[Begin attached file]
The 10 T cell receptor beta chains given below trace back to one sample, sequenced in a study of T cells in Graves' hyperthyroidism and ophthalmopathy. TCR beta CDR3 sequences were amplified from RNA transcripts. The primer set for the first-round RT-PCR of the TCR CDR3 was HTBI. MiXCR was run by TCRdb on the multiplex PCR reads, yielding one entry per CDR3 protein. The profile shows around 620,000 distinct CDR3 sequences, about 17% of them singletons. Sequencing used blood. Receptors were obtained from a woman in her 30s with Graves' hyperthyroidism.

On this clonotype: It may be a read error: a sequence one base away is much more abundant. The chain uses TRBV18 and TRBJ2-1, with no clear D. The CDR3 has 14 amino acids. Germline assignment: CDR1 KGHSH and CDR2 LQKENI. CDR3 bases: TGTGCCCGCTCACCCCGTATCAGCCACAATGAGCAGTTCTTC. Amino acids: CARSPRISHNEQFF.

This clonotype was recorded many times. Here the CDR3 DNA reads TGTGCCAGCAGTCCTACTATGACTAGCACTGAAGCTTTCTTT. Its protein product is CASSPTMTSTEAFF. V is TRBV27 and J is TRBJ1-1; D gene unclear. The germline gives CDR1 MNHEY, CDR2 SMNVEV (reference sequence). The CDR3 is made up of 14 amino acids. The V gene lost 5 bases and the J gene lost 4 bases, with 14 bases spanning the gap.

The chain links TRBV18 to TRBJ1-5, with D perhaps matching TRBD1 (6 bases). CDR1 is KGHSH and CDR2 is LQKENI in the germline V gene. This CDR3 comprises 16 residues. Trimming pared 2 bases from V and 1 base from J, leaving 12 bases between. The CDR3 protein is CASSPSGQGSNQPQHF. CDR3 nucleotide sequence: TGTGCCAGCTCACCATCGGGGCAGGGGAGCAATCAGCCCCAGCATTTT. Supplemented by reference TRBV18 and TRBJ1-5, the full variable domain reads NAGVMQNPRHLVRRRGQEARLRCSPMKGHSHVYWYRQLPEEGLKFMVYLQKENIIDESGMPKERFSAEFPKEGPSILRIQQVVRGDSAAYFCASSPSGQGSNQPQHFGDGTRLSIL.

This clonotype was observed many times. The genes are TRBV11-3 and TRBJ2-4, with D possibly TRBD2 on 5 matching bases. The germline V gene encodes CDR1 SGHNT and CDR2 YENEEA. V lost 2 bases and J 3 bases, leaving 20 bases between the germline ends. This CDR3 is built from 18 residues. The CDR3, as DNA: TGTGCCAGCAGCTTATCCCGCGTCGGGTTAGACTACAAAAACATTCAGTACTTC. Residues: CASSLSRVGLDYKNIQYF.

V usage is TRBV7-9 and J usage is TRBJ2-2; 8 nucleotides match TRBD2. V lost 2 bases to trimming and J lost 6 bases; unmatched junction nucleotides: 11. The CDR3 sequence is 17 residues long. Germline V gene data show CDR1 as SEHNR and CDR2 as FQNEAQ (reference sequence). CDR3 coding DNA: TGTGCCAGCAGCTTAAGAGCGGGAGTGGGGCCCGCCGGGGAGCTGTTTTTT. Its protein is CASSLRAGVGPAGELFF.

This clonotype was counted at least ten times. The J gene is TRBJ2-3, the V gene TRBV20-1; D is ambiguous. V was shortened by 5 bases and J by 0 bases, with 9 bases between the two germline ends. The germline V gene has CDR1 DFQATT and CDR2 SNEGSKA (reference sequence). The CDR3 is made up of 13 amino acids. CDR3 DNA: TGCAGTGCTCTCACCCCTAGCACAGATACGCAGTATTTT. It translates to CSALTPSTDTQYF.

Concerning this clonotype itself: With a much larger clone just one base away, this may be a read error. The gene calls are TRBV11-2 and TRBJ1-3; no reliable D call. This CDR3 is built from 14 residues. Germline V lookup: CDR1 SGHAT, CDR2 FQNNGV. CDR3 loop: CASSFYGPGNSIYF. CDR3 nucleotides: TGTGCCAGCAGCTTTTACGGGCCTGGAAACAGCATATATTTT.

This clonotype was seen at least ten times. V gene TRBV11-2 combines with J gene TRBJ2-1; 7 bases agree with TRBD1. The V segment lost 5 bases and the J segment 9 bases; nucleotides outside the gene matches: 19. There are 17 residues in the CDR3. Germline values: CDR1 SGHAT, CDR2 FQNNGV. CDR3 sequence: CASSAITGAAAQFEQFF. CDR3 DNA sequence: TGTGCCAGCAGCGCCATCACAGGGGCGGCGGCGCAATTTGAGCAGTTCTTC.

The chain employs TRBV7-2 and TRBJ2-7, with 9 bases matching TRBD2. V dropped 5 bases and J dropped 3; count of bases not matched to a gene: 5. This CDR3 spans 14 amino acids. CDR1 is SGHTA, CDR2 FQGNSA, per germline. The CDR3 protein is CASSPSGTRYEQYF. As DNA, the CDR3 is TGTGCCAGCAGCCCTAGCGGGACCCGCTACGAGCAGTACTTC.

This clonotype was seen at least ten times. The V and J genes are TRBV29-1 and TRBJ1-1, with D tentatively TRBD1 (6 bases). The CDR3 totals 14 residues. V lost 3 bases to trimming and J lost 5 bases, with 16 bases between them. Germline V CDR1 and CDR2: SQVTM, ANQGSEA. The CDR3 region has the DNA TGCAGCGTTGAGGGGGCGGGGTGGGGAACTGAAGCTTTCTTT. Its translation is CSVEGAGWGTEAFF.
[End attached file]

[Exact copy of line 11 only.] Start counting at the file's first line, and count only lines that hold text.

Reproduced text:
This clonotype was seen at least ten times. The V and J genes are TRBV29-1 and TRBJ1-1, with D tentatively TRBD1 (6 bases). The CDR3 totals 14 residues. V lost 3 bases to trimming and J lost 5 bases, with 16 bases between them. Germline V CDR1 and CDR2: SQVTM, ANQGSEA. The CDR3 region has the DNA TGCAGCGTTGAGGGGGCGGGGTGGGGAACTGAAGCTTTCTTT. Its translation is CSVEGAGWGTEAFF.